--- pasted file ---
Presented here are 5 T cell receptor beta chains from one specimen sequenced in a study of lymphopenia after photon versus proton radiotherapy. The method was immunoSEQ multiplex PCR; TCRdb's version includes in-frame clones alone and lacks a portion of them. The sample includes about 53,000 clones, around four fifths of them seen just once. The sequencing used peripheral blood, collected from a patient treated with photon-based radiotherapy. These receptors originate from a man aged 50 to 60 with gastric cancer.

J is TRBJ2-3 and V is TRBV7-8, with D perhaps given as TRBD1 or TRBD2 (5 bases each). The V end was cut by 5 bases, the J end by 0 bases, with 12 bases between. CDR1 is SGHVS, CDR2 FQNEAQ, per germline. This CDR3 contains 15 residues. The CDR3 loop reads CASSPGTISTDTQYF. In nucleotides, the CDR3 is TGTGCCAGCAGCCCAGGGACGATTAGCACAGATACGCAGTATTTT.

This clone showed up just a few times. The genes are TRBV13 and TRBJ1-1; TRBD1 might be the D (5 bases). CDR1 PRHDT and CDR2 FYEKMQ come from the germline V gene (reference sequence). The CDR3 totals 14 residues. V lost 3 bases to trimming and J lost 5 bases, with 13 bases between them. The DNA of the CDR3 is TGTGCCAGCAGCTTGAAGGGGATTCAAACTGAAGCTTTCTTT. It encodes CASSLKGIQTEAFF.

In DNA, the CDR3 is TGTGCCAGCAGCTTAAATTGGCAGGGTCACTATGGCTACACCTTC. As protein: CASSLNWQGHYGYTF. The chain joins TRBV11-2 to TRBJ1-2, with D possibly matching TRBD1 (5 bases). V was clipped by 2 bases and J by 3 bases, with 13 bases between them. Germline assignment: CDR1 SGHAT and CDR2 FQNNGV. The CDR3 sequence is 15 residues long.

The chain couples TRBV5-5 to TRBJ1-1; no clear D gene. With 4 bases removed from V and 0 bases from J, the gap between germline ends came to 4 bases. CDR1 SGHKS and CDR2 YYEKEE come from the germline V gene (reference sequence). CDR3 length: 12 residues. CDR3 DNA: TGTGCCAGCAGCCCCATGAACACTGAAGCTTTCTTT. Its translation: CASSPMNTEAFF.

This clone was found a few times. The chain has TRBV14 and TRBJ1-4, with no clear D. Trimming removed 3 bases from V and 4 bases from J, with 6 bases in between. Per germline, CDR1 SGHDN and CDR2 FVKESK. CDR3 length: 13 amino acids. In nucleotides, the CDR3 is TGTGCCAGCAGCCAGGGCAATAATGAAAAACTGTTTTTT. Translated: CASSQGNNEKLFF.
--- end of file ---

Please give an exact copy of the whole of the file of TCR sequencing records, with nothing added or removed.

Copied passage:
Presented here are 5 T cell receptor beta chains from one specimen sequenced in a study of lymphopenia after photon versus proton radiotherapy. The method was immunoSEQ multiplex PCR; TCRdb's version includes in-frame clones alone and lacks a portion of them. The sample includes about 53,000 clones, around four fifths of them seen just once. The sequencing used peripheral blood, collected from a patient treated with photon-based radiotherapy. These receptors originate from a man aged 50 to 60 with gastric cancer.

J is TRBJ2-3 and V is TRBV7-8, with D perhaps given as TRBD1 or TRBD2 (5 bases each). The V end was cut by 5 bases, the J end by 0 bases, with 12 bases between. CDR1 is SGHVS, CDR2 FQNEAQ, per germline. This CDR3 contains 15 residues. The CDR3 loop reads CASSPGTISTDTQYF. In nucleotides, the CDR3 is TGTGCCAGCAGCCCAGGGACGATTAGCACAGATACGCAGTATTTT.

This clone showed up just a few times. The genes are TRBV13 and TRBJ1-1; TRBD1 might be the D (5 bases). CDR1 PRHDT and CDR2 FYEKMQ come from the germline V gene (reference sequence). The CDR3 totals 14 residues. V lost 3 bases to trimming and J lost 5 bases, with 13 bases between them. The DNA of the CDR3 is TGTGCCAGCAGCTTGAAGGGGATTCAAACTGAAGCTTTCTTT. It encodes CASSLKGIQTEAFF.

In DNA, the CDR3 is TGTGCCAGCAGCTTAAATTGGCAGGGTCACTATGGCTACACCTTC. As protein: CASSLNWQGHYGYTF. The chain joins TRBV11-2 to TRBJ1-2, with D possibly matching TRBD1 (5 bases). V was clipped by 2 bases and J by 3 bases, with 13 bases between them. Germline assignment: CDR1 SGHAT and CDR2 FQNNGV. The CDR3 sequence is 15 residues long.

The chain couples TRBV5-5 to TRBJ1-1; no clear D gene. With 4 bases removed from V and 0 bases from J, the gap between germline ends came to 4 bases. CDR1 SGHKS and CDR2 YYEKEE come from the germline V gene (reference sequence). CDR3 length: 12 residues. CDR3 DNA: TGTGCCAGCAGCCCCATGAACACTGAAGCTTTCTTT. Its translation: CASSPMNTEAFF.

This clone was found a few times. The chain has TRBV14 and TRBJ1-4, with no clear D. Trimming removed 3 bases from V and 4 bases from J, with 6 bases in between. Per germline, CDR1 SGHDN and CDR2 FVKESK. CDR3 length: 13 amino acids. In nucleotides, the CDR3 is TGTGCCAGCAGCCAGGGCAATAATGAAAAACTGTTTTTT. Translated: CASSQGNNEKLFF.